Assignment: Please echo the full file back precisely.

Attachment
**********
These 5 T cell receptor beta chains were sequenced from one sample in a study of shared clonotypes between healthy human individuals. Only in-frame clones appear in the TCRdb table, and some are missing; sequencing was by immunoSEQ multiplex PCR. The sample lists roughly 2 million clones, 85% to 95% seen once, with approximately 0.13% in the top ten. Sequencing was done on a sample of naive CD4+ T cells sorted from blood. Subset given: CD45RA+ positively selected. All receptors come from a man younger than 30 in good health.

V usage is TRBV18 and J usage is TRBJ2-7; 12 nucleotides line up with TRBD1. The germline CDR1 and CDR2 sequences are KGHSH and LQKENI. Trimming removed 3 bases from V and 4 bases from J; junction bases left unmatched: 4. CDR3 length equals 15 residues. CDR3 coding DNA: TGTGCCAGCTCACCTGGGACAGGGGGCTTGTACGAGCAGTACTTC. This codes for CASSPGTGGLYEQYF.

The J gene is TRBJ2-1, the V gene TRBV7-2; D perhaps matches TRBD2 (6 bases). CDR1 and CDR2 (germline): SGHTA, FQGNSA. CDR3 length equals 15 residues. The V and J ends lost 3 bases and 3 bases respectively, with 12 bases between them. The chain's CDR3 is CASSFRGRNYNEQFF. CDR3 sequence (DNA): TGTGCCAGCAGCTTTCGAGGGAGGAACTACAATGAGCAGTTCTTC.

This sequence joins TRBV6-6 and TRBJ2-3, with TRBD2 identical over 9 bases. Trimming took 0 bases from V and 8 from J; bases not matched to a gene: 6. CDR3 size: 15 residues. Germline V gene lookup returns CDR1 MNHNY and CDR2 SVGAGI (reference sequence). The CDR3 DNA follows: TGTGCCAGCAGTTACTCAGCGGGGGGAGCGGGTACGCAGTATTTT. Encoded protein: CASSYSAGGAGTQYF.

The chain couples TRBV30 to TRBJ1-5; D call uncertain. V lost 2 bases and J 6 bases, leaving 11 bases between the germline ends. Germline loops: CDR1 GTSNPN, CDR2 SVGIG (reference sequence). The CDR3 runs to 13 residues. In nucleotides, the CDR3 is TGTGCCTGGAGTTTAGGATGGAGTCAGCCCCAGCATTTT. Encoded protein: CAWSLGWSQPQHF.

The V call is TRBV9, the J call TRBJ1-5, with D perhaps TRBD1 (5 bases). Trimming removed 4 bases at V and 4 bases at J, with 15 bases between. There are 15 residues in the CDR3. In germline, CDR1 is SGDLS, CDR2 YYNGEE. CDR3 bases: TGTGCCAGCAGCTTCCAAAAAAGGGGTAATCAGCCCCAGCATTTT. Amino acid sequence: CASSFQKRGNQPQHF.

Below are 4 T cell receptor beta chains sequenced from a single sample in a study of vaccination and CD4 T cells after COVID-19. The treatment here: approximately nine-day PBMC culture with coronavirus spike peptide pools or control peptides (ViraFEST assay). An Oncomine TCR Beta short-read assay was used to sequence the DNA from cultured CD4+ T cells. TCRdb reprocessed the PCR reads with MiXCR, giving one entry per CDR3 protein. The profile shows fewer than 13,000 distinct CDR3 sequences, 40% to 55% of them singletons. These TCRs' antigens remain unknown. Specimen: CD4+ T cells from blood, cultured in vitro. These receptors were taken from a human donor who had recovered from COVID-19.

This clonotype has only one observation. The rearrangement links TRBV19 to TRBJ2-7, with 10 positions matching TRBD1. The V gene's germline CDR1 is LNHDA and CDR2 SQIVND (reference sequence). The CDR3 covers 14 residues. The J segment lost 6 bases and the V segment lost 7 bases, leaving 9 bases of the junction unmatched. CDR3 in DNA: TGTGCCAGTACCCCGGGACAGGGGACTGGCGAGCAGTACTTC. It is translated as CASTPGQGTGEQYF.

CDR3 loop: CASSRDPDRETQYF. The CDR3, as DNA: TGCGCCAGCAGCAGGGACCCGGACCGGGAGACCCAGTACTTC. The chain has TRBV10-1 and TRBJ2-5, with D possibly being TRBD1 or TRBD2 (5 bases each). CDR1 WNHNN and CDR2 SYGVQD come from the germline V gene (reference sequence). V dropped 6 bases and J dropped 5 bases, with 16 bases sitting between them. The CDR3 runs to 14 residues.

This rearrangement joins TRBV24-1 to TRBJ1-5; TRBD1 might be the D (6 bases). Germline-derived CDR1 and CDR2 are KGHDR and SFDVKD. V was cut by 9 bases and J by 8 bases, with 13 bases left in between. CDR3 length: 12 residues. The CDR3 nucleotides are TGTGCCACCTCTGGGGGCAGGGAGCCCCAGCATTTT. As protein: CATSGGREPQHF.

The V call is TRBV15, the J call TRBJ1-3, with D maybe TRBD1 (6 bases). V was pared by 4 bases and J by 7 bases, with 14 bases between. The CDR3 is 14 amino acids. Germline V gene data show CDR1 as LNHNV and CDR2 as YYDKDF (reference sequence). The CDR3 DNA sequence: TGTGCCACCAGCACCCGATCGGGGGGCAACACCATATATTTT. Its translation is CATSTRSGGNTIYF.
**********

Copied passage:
These 5 T cell receptor beta chains were sequenced from one sample in a study of shared clonotypes between healthy human individuals. Only in-frame clones appear in the TCRdb table, and some are missing; sequencing was by immunoSEQ multiplex PCR. The sample lists roughly 2 million clones, 85% to 95% seen once, with approximately 0.13% in the top ten. Sequencing was done on a sample of naive CD4+ T cells sorted from blood. Subset given: CD45RA+ positively selected. All receptors come from a man younger than 30 in good health.

V usage is TRBV18 and J usage is TRBJ2-7; 12 nucleotides line up with TRBD1. The germline CDR1 and CDR2 sequences are KGHSH and LQKENI. Trimming removed 3 bases from V and 4 bases from J; junction bases left unmatched: 4. CDR3 length equals 15 residues. CDR3 coding DNA: TGTGCCAGCTCACCTGGGACAGGGGGCTTGTACGAGCAGTACTTC. This codes for CASSPGTGGLYEQYF.

The J gene is TRBJ2-1, the V gene TRBV7-2; D perhaps matches TRBD2 (6 bases). CDR1 and CDR2 (germline): SGHTA, FQGNSA. CDR3 length equals 15 residues. The V and J ends lost 3 bases and 3 bases respectively, with 12 bases between them. The chain's CDR3 is CASSFRGRNYNEQFF. CDR3 sequence (DNA): TGTGCCAGCAGCTTTCGAGGGAGGAACTACAATGAGCAGTTCTTC.

This sequence joins TRBV6-6 and TRBJ2-3, with TRBD2 identical over 9 bases. Trimming took 0 bases from V and 8 from J; bases not matched to a gene: 6. CDR3 size: 15 residues. Germline V gene lookup returns CDR1 MNHNY and CDR2 SVGAGI (reference sequence). The CDR3 DNA follows: TGTGCCAGCAGTTACTCAGCGGGGGGAGCGGGTACGCAGTATTTT. Encoded protein: CASSYSAGGAGTQYF.

The chain couples TRBV30 to TRBJ1-5; D call uncertain. V lost 2 bases and J 6 bases, leaving 11 bases between the germline ends. Germline loops: CDR1 GTSNPN, CDR2 SVGIG (reference sequence). The CDR3 runs to 13 residues. In nucleotides, the CDR3 is TGTGCCTGGAGTTTAGGATGGAGTCAGCCCCAGCATTTT. Encoded protein: CAWSLGWSQPQHF.

The V call is TRBV9, the J call TRBJ1-5, with D perhaps TRBD1 (5 bases). Trimming removed 4 bases at V and 4 bases at J, with 15 bases between. There are 15 residues in the CDR3. In germline, CDR1 is SGDLS, CDR2 YYNGEE. CDR3 bases: TGTGCCAGCAGCTTCCAAAAAAGGGGTAATCAGCCCCAGCATTTT. Amino acid sequence: CASSFQKRGNQPQHF.

Below are 4 T cell receptor beta chains sequenced from a single sample in a study of vaccination and CD4 T cells after COVID-19. The treatment here: approximately nine-day PBMC culture with coronavirus spike peptide pools or control peptides (ViraFEST assay). An Oncomine TCR Beta short-read assay was used to sequence the DNA from cultured CD4+ T cells. TCRdb reprocessed the PCR reads with MiXCR, giving one entry per CDR3 protein. The profile shows fewer than 13,000 distinct CDR3 sequences, 40% to 55% of them singletons. These TCRs' antigens remain unknown. Specimen: CD4+ T cells from blood, cultured in vitro. These receptors were taken from a human donor who had recovered from COVID-19.

This clonotype has only one observation. The rearrangement links TRBV19 to TRBJ2-7, with 10 positions matching TRBD1. The V gene's germline CDR1 is LNHDA and CDR2 SQIVND (reference sequence). The CDR3 covers 14 residues. The J segment lost 6 bases and the V segment lost 7 bases, leaving 9 bases of the junction unmatched. CDR3 in DNA: TGTGCCAGTACCCCGGGACAGGGGACTGGCGAGCAGTACTTC. It is translated as CASTPGQGTGEQYF.

CDR3 loop: CASSRDPDRETQYF. The CDR3, as DNA: TGCGCCAGCAGCAGGGACCCGGACCGGGAGACCCAGTACTTC. The chain has TRBV10-1 and TRBJ2-5, with D possibly being TRBD1 or TRBD2 (5 bases each). CDR1 WNHNN and CDR2 SYGVQD come from the germline V gene (reference sequence). V dropped 6 bases and J dropped 5 bases, with 16 bases sitting between them. The CDR3 runs to 14 residues.

This rearrangement joins TRBV24-1 to TRBJ1-5; TRBD1 might be the D (6 bases). Germline-derived CDR1 and CDR2 are KGHDR and SFDVKD. V was cut by 9 bases and J by 8 bases, with 13 bases left in between. CDR3 length: 12 residues. The CDR3 nucleotides are TGTGCCACCTCTGGGGGCAGGGAGCCCCAGCATTTT. As protein: CATSGGREPQHF.

The V call is TRBV15, the J call TRBJ1-3, with D maybe TRBD1 (6 bases). V was pared by 4 bases and J by 7 bases, with 14 bases between. The CDR3 is 14 amino acids. Germline V gene data show CDR1 as LNHNV and CDR2 as YYDKDF (reference sequence). The CDR3 DNA sequence: TGTGCCACCAGCACCCGATCGGGGGGCAACACCATATATTTT. Its translation is CATSTRSGGNTIYF.